Does Multiple Myeloma Go Into Remission?

Multiple myeloma patients have compromised immune system which causes weakening and damage to the bones. The abnormal plasma cells produced during multiple myeloma, outweigh the healthy red blood cells and white blood cells resulting in anemia, leucopenia and thrombocytopenia.

Does Multiple Myeloma Go Into Remission?

Chemotherapy, radiation therapy, stem cell transplantation, target therapy, etc., destroy multiple myeloma cells and there are chances of remission as well. During this phase there will not be any signs and symptoms of cancer. The relapsed multiple myelomas occur after remission. (1)

Detection of cancer in itself is distressing, the survival rate and quality of life will depend upon the prognosis of the diseases. Once there is complete treatment, the threat of remission or relapse is quite common. The patients will be advised for regular check-ups to check for spread or progression of the disease. Some people are advised to get chemotherapy or radiation therapy to keep the cancer in control. The relapsing and remitting form of cancer is difficult to treat which adds to emotional stress. The follow-up treatment is quite important, your doctor will ask for symptoms, request for blood test, CT scan, X-rays, etc. The aim of follow-up treatment is to check spread, if further treatment is required and side effect profile. Most cancer treatment comes with side-effects, inform your doctor about the side-effects, as it will help Docs to advise medications to control side-effects. The symptoms can last for few days to several months depending upon the general health status. Your doctor will definitely schedule for follow-up exams and tests for early detection (screening) of second cancers, long-term effects of cancer treatment, etc. Your doctor will advise you the symptoms to be watched, time to contact doctor, healthy diet and exercise. (2)

When there are remissions or relapses, the prognosis will depend upon the location of the cancer, the last treatment profile and your current health status. The possibility of second cancer, a different unrelated cancer is also high. The survivals of multiple myeloma can have acute myeloid leukemia (AML) and myelodysplastic syndrome (MDS). (3)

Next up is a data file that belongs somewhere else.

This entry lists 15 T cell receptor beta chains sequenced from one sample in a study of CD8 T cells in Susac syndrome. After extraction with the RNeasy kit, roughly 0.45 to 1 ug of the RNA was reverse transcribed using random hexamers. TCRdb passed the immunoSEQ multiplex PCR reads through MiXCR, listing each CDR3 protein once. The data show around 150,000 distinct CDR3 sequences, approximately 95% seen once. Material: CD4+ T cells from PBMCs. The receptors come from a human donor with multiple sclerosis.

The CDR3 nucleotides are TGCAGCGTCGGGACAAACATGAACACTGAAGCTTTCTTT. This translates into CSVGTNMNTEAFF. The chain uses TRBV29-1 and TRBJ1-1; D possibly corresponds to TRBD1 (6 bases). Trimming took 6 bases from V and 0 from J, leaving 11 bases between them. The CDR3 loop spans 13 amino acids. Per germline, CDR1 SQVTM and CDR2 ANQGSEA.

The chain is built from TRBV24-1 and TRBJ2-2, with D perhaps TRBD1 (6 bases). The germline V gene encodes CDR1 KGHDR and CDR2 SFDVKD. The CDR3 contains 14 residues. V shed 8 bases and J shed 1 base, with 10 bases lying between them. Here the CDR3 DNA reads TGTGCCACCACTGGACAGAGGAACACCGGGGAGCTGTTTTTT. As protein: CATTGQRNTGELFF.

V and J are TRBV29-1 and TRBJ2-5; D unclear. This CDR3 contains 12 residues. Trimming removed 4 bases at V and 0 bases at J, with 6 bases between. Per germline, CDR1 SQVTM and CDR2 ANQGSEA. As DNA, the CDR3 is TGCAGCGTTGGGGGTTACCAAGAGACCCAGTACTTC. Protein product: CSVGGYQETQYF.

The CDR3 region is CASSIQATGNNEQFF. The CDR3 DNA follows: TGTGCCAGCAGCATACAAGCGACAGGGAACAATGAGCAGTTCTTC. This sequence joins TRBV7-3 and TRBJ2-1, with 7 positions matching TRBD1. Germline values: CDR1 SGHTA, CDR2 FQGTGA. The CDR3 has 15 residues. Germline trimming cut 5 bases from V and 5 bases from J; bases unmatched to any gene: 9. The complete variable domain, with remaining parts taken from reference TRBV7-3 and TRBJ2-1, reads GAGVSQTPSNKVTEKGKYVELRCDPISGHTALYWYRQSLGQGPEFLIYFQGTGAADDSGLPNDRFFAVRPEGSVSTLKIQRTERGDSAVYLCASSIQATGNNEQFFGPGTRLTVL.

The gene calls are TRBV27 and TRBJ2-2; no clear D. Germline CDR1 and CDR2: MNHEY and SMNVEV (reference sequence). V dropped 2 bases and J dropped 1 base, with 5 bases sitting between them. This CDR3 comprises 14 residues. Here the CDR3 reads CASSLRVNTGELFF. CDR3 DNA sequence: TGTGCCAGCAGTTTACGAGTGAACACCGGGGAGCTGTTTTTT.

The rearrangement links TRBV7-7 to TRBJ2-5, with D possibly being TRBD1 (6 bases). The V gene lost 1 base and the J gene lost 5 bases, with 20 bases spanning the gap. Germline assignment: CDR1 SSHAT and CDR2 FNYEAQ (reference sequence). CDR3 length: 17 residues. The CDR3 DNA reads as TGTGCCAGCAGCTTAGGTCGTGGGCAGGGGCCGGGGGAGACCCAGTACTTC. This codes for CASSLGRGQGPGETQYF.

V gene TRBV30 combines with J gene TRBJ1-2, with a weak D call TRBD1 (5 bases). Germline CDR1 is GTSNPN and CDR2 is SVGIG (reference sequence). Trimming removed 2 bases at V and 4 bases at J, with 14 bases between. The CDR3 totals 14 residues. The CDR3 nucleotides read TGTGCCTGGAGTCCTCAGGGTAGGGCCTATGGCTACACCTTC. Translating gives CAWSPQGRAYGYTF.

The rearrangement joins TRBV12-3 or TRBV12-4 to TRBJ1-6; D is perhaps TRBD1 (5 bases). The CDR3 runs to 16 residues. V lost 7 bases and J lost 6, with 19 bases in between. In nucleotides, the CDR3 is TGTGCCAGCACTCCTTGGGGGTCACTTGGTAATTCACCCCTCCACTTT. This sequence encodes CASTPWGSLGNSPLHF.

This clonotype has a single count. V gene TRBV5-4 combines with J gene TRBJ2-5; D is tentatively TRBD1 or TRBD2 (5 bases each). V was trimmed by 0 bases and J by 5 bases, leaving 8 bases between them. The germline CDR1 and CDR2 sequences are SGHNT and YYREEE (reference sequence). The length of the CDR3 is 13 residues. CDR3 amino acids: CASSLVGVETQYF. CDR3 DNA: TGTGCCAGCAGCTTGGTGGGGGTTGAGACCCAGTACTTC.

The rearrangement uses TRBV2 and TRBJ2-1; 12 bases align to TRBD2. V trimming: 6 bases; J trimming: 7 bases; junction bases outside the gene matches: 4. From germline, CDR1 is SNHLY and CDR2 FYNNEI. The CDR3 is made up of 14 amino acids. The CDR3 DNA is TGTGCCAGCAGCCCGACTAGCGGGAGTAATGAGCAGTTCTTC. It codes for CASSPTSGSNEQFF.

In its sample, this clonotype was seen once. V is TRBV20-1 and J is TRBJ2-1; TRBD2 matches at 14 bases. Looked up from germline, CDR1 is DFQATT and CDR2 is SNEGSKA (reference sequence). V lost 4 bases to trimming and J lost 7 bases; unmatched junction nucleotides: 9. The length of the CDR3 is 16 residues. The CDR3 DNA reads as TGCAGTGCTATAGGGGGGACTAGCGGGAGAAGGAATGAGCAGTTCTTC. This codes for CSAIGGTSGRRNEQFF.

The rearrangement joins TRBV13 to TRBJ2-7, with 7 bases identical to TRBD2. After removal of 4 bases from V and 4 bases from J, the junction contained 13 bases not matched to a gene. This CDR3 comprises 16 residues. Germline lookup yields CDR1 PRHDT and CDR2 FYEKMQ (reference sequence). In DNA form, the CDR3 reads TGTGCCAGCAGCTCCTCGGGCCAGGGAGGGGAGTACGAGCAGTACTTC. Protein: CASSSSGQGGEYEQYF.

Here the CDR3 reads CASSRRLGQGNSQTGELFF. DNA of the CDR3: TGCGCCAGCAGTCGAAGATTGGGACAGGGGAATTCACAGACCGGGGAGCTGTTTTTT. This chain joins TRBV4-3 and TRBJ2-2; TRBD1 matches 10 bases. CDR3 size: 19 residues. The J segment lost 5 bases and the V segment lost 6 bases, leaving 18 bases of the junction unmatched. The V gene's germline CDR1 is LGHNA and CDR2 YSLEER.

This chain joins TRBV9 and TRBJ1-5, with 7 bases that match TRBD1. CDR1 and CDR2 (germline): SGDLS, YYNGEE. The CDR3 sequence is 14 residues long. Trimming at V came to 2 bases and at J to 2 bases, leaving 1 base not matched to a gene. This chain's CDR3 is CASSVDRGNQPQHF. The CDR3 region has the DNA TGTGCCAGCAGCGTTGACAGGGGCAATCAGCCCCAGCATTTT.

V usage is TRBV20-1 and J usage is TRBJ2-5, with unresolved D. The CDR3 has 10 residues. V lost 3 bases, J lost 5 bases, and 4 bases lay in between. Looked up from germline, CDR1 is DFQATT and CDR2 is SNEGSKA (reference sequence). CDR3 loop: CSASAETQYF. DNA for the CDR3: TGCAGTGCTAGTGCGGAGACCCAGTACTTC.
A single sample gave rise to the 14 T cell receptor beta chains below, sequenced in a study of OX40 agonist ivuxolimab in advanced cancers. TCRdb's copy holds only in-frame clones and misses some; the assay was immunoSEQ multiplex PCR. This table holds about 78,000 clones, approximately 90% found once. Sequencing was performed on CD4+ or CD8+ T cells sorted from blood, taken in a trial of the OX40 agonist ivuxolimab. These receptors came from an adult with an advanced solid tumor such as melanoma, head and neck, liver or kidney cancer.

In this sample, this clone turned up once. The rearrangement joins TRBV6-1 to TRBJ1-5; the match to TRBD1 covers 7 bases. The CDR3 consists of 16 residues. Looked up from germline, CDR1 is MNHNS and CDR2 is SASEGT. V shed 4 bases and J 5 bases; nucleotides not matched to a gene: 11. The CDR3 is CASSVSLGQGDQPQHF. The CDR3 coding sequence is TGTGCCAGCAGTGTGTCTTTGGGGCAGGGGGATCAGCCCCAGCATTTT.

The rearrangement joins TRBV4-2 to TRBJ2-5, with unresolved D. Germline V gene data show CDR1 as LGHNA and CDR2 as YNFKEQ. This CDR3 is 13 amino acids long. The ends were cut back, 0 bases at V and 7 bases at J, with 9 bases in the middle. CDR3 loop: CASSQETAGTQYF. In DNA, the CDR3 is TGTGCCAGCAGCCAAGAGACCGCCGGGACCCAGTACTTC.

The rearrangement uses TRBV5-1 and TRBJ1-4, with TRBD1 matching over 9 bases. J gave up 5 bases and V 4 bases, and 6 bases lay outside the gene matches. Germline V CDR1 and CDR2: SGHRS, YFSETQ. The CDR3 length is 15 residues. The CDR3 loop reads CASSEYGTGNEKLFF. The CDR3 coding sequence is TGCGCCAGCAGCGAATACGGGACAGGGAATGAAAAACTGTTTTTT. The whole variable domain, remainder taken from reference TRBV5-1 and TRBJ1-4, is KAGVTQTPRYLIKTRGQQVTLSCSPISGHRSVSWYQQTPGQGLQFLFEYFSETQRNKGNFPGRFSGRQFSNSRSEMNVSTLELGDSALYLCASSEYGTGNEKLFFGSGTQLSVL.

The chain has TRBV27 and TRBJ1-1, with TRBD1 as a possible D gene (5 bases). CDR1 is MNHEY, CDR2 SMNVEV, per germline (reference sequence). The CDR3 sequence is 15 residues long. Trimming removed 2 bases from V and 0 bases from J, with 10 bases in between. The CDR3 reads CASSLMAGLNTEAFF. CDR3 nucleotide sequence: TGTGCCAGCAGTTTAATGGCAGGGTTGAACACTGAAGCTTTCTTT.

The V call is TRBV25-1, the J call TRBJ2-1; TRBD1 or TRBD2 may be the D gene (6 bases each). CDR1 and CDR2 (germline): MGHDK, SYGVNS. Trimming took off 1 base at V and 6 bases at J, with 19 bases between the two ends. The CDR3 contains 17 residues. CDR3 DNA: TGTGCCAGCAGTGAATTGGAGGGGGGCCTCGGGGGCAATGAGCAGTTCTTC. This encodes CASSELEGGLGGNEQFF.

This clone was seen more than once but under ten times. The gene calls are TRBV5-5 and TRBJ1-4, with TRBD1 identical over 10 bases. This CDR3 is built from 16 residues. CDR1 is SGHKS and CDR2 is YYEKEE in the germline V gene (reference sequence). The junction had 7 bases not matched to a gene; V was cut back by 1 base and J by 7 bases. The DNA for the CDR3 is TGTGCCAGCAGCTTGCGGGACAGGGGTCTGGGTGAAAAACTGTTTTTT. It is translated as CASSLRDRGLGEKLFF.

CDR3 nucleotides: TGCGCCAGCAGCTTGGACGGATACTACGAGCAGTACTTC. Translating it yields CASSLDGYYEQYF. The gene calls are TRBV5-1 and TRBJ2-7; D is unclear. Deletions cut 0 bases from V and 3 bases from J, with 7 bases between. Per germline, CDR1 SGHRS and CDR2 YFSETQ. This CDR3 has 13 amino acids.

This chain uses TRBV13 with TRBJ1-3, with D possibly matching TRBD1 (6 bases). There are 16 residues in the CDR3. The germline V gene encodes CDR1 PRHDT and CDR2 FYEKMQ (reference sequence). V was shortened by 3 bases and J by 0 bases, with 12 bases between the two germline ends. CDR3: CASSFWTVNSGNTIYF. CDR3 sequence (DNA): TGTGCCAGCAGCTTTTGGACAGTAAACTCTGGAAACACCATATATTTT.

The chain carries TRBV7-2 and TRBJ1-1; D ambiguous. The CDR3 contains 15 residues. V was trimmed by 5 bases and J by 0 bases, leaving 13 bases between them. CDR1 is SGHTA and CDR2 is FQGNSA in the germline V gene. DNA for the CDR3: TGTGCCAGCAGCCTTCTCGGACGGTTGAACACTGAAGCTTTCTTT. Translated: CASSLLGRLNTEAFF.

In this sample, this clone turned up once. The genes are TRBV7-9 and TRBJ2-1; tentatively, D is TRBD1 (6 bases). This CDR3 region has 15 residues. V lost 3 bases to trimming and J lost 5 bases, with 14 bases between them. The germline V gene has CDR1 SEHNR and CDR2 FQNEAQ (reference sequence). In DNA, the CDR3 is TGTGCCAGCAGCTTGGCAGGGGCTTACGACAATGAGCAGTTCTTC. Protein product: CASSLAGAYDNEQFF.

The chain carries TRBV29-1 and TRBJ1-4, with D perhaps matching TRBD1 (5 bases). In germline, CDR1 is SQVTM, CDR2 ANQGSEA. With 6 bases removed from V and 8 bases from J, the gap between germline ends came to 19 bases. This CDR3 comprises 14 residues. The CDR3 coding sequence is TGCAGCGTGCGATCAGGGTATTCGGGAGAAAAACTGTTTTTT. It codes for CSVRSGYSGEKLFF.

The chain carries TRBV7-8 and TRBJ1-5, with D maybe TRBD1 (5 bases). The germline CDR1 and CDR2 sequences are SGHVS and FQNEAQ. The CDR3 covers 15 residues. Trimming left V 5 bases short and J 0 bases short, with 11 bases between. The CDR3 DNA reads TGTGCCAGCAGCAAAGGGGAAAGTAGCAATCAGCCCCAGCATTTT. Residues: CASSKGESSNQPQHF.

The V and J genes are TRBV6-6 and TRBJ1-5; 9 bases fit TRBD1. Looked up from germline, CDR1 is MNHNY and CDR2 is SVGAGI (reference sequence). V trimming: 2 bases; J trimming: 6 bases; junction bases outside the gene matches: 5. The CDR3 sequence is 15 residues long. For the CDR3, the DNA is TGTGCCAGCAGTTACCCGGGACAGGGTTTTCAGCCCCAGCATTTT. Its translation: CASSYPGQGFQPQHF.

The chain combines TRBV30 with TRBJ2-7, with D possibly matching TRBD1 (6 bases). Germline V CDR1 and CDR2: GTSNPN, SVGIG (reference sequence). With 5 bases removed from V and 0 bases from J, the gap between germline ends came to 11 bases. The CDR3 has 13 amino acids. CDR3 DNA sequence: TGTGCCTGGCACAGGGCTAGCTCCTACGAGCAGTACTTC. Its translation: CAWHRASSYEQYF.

When your doctor says you have remission of multiple myeloma, that means, you are no longer cancer-free. This is not the end of survival rate; it requires correct combination of the drugs for definite duration of time to avoid progression of the disease. The relapsing multiple myeloma may require an entirely different treatment than the previous drugs. Multiple myeloma relapse can happen more than once. It will be devastating to learn about the relapses, you need emotional and psychological support from family and friends which helps to recover faster. There can be a number of causes for relapses. During remission there will not be any symptoms of multiple myeloma, but there will be abnormal form of plasma cells. It is not possible for cancer treatment to kill each and every cancer. (4)

One cannot define duration of remission. The body can remain in the remission phase for infinite period depending upon the stage of cancer, the chemo or radiation therapy, health status, age and genetics. Patients will be emotionally unstable finding it difficult to concentrate on studies, work, plan or think. There can be physical limitations like side-effects of maintenance therapy, etc. In multiple myeloma, there will be bone damage resulting in fracture and broken bones, doctors will prescribe medications to strengthen bones.

Conclusion

Remissions are common in multiple myeloma, the patients are advised to follow the routine appointments and take tests (blood, imaging, urine) for early detection of relapses. Take good care of health by self-care, eating healthily, rest and physical activity. The remissions can be partial or full. Partial remissions can be diagnosed with tests which indicate presence of fewer cancer cells, full remissions are proper cancers.

References:

  1. https://www.ncbi.nlm.nih.gov/pmc/articles/PMC3366198/
  2. https://www.ncbi.nlm.nih.gov/pmc/articles/PMC3166092/
  3. https://www.ncbi.nlm.nih.gov/pmc/articles/PMC2727409/
  4. https://www.ncbi.nlm.nih.gov/pubmed/872138

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